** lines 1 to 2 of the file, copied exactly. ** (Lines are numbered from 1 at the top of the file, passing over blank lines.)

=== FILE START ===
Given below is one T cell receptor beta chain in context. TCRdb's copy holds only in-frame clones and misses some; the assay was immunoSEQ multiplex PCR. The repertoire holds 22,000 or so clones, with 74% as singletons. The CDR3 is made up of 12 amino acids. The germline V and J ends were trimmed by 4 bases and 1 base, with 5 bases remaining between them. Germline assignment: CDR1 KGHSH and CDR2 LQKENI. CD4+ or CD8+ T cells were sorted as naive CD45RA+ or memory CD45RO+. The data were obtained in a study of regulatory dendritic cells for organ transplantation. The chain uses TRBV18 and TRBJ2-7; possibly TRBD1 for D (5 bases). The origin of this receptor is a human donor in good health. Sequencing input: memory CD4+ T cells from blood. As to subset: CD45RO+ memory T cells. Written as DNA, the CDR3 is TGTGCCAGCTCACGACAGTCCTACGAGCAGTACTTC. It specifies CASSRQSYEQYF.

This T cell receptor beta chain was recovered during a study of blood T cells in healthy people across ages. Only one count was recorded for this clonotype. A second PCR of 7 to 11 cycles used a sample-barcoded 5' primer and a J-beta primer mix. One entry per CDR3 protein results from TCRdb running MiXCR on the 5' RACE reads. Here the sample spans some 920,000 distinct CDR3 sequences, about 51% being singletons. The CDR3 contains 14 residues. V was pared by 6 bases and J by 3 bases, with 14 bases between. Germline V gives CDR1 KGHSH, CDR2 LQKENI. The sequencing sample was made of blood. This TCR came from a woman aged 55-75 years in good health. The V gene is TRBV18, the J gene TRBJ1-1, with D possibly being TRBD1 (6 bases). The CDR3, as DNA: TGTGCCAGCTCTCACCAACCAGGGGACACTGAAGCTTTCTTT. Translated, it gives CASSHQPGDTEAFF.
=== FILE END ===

Given below is one T cell receptor beta chain in context. TCRdb's copy holds only in-frame clones and misses some; the assay was immunoSEQ multiplex PCR. The repertoire holds 22,000 or so clones, with 74% as singletons. The CDR3 is made up of 12 amino acids. The germline V and J ends were trimmed by 4 bases and 1 base, with 5 bases remaining between them. Germline assignment: CDR1 KGHSH and CDR2 LQKENI. CD4+ or CD8+ T cells were sorted as naive CD45RA+ or memory CD45RO+. The data were obtained in a study of regulatory dendritic cells for organ transplantation. The chain uses TRBV18 and TRBJ2-7; possibly TRBD1 for D (5 bases). The origin of this receptor is a human donor in good health. Sequencing input: memory CD4+ T cells from blood. As to subset: CD45RO+ memory T cells. Written as DNA, the CDR3 is TGTGCCAGCTCACGACAGTCCTACGAGCAGTACTTC. It specifies CASSRQSYEQYF.

This T cell receptor beta chain was recovered during a study of blood T cells in healthy people across ages. Only one count was recorded for this clonotype. A second PCR of 7 to 11 cycles used a sample-barcoded 5' primer and a J-beta primer mix. One entry per CDR3 protein results from TCRdb running MiXCR on the 5' RACE reads. Here the sample spans some 920,000 distinct CDR3 sequences, about 51% being singletons. The CDR3 contains 14 residues. V was pared by 6 bases and J by 3 bases, with 14 bases between. Germline V gives CDR1 KGHSH, CDR2 LQKENI. The sequencing sample was made of blood. This TCR came from a woman aged 55-75 years in good health. The V gene is TRBV18, the J gene TRBJ1-1, with D possibly being TRBD1 (6 bases). The CDR3, as DNA: TGTGCCAGCTCTCACCAACCAGGGGACACTGAAGCTTTCTTT. Translated, it gives CASSHQPGDTEAFF.